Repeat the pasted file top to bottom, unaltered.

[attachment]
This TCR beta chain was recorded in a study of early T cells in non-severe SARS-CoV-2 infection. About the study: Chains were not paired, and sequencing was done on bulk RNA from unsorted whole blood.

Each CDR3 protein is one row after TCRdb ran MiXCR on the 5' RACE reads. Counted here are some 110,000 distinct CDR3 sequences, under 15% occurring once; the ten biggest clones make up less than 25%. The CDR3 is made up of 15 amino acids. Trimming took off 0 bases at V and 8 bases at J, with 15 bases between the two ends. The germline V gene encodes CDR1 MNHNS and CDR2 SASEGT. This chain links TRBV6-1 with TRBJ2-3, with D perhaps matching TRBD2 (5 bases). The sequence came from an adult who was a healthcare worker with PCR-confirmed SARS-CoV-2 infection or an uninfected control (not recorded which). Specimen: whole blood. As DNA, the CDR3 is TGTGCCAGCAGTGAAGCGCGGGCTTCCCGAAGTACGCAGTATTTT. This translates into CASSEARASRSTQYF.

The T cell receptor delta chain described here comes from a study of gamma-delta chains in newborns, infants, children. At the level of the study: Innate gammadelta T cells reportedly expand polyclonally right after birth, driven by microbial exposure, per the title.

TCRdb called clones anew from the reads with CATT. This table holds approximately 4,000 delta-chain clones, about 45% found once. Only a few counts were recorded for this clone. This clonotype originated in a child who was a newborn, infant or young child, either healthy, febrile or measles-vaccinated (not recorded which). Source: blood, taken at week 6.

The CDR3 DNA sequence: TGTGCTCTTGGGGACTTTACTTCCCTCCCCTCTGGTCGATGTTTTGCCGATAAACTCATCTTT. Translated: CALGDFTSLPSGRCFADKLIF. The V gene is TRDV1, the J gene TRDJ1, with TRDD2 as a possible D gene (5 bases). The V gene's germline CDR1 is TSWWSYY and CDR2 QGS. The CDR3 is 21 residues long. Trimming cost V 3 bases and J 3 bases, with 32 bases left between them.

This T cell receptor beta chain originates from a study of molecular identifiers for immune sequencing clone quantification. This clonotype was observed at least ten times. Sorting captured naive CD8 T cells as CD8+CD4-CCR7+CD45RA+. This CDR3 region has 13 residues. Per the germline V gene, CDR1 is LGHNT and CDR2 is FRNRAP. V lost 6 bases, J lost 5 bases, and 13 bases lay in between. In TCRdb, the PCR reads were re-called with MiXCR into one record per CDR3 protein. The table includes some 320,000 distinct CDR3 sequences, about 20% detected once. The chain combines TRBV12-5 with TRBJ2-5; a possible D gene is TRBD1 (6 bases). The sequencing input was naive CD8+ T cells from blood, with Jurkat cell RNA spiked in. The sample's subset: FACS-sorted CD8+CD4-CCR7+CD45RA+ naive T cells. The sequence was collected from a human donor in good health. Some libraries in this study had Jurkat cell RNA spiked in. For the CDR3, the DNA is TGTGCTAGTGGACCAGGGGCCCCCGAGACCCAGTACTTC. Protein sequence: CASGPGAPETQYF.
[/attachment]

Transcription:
This TCR beta chain was recorded in a study of early T cells in non-severe SARS-CoV-2 infection. About the study: Chains were not paired, and sequencing was done on bulk RNA from unsorted whole blood.

Each CDR3 protein is one row after TCRdb ran MiXCR on the 5' RACE reads. Counted here are some 110,000 distinct CDR3 sequences, under 15% occurring once; the ten biggest clones make up less than 25%. The CDR3 is made up of 15 amino acids. Trimming took off 0 bases at V and 8 bases at J, with 15 bases between the two ends. The germline V gene encodes CDR1 MNHNS and CDR2 SASEGT. This chain links TRBV6-1 with TRBJ2-3, with D perhaps matching TRBD2 (5 bases). The sequence came from an adult who was a healthcare worker with PCR-confirmed SARS-CoV-2 infection or an uninfected control (not recorded which). Specimen: whole blood. As DNA, the CDR3 is TGTGCCAGCAGTGAAGCGCGGGCTTCCCGAAGTACGCAGTATTTT. This translates into CASSEARASRSTQYF.

The T cell receptor delta chain described here comes from a study of gamma-delta chains in newborns, infants, children. At the level of the study: Innate gammadelta T cells reportedly expand polyclonally right after birth, driven by microbial exposure, per the title.

TCRdb called clones anew from the reads with CATT. This table holds approximately 4,000 delta-chain clones, about 45% found once. Only a few counts were recorded for this clone. This clonotype originated in a child who was a newborn, infant or young child, either healthy, febrile or measles-vaccinated (not recorded which). Source: blood, taken at week 6.

The CDR3 DNA sequence: TGTGCTCTTGGGGACTTTACTTCCCTCCCCTCTGGTCGATGTTTTGCCGATAAACTCATCTTT. Translated: CALGDFTSLPSGRCFADKLIF. The V gene is TRDV1, the J gene TRDJ1, with TRDD2 as a possible D gene (5 bases). The V gene's germline CDR1 is TSWWSYY and CDR2 QGS. The CDR3 is 21 residues long. Trimming cost V 3 bases and J 3 bases, with 32 bases left between them.

This T cell receptor beta chain originates from a study of molecular identifiers for immune sequencing clone quantification. This clonotype was observed at least ten times. Sorting captured naive CD8 T cells as CD8+CD4-CCR7+CD45RA+. This CDR3 region has 13 residues. Per the germline V gene, CDR1 is LGHNT and CDR2 is FRNRAP. V lost 6 bases, J lost 5 bases, and 13 bases lay in between. In TCRdb, the PCR reads were re-called with MiXCR into one record per CDR3 protein. The table includes some 320,000 distinct CDR3 sequences, about 20% detected once. The chain combines TRBV12-5 with TRBJ2-5; a possible D gene is TRBD1 (6 bases). The sequencing input was naive CD8+ T cells from blood, with Jurkat cell RNA spiked in. The sample's subset: FACS-sorted CD8+CD4-CCR7+CD45RA+ naive T cells. The sequence was collected from a human donor in good health. Some libraries in this study had Jurkat cell RNA spiked in. For the CDR3, the DNA is TGTGCTAGTGGACCAGGGGCCCCCGAGACCCAGTACTTC. Protein sequence: CASGPGAPETQYF.